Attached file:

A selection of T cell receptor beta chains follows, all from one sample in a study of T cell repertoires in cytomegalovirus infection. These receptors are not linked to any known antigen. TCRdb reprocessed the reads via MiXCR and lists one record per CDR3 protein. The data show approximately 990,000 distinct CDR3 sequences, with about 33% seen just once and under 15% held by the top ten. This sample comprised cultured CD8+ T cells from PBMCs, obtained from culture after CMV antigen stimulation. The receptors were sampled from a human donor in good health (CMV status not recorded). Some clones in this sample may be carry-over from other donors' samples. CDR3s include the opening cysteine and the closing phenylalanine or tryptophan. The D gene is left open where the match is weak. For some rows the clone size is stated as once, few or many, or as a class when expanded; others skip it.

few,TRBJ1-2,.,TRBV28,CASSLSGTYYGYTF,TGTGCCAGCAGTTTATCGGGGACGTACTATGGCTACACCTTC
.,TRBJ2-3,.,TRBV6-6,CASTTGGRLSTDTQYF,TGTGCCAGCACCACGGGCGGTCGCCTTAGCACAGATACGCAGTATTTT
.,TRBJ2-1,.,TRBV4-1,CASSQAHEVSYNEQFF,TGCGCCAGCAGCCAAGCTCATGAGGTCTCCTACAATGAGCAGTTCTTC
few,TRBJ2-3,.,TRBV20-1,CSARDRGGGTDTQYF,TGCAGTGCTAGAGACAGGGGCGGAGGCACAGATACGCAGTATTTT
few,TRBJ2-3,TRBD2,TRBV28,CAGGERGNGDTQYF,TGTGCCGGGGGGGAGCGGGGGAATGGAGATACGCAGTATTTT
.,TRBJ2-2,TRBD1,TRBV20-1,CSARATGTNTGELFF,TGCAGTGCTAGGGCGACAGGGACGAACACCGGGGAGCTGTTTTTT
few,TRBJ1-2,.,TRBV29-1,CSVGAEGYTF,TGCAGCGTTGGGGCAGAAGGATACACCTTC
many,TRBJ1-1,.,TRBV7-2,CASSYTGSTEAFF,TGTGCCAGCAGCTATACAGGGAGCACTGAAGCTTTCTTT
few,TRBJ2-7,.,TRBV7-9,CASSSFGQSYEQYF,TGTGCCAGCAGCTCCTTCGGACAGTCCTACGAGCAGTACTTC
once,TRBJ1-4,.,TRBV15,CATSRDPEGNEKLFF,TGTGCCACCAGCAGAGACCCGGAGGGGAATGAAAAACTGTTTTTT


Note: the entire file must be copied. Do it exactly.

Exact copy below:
A selection of T cell receptor beta chains follows, all from one sample in a study of T cell repertoires in cytomegalovirus infection. These receptors are not linked to any known antigen. TCRdb reprocessed the reads via MiXCR and lists one record per CDR3 protein. The data show approximately 990,000 distinct CDR3 sequences, with about 33% seen just once and under 15% held by the top ten. This sample comprised cultured CD8+ T cells from PBMCs, obtained from culture after CMV antigen stimulation. The receptors were sampled from a human donor in good health (CMV status not recorded). Some clones in this sample may be carry-over from other donors' samples. CDR3s include the opening cysteine and the closing phenylalanine or tryptophan. The D gene is left open where the match is weak. For some rows the clone size is stated as once, few or many, or as a class when expanded; others skip it.

few,TRBJ1-2,.,TRBV28,CASSLSGTYYGYTF,TGTGCCAGCAGTTTATCGGGGACGTACTATGGCTACACCTTC
.,TRBJ2-3,.,TRBV6-6,CASTTGGRLSTDTQYF,TGTGCCAGCACCACGGGCGGTCGCCTTAGCACAGATACGCAGTATTTT
.,TRBJ2-1,.,TRBV4-1,CASSQAHEVSYNEQFF,TGCGCCAGCAGCCAAGCTCATGAGGTCTCCTACAATGAGCAGTTCTTC
few,TRBJ2-3,.,TRBV20-1,CSARDRGGGTDTQYF,TGCAGTGCTAGAGACAGGGGCGGAGGCACAGATACGCAGTATTTT
few,TRBJ2-3,TRBD2,TRBV28,CAGGERGNGDTQYF,TGTGCCGGGGGGGAGCGGGGGAATGGAGATACGCAGTATTTT
.,TRBJ2-2,TRBD1,TRBV20-1,CSARATGTNTGELFF,TGCAGTGCTAGGGCGACAGGGACGAACACCGGGGAGCTGTTTTTT
few,TRBJ1-2,.,TRBV29-1,CSVGAEGYTF,TGCAGCGTTGGGGCAGAAGGATACACCTTC
many,TRBJ1-1,.,TRBV7-2,CASSYTGSTEAFF,TGTGCCAGCAGCTATACAGGGAGCACTGAAGCTTTCTTT
few,TRBJ2-7,.,TRBV7-9,CASSSFGQSYEQYF,TGTGCCAGCAGCTCCTTCGGACAGTCCTACGAGCAGTACTTC
once,TRBJ1-4,.,TRBV15,CATSRDPEGNEKLFF,TGTGCCACCAGCAGAGACCCGGAGGGGAATGAAAAACTGTTTTTT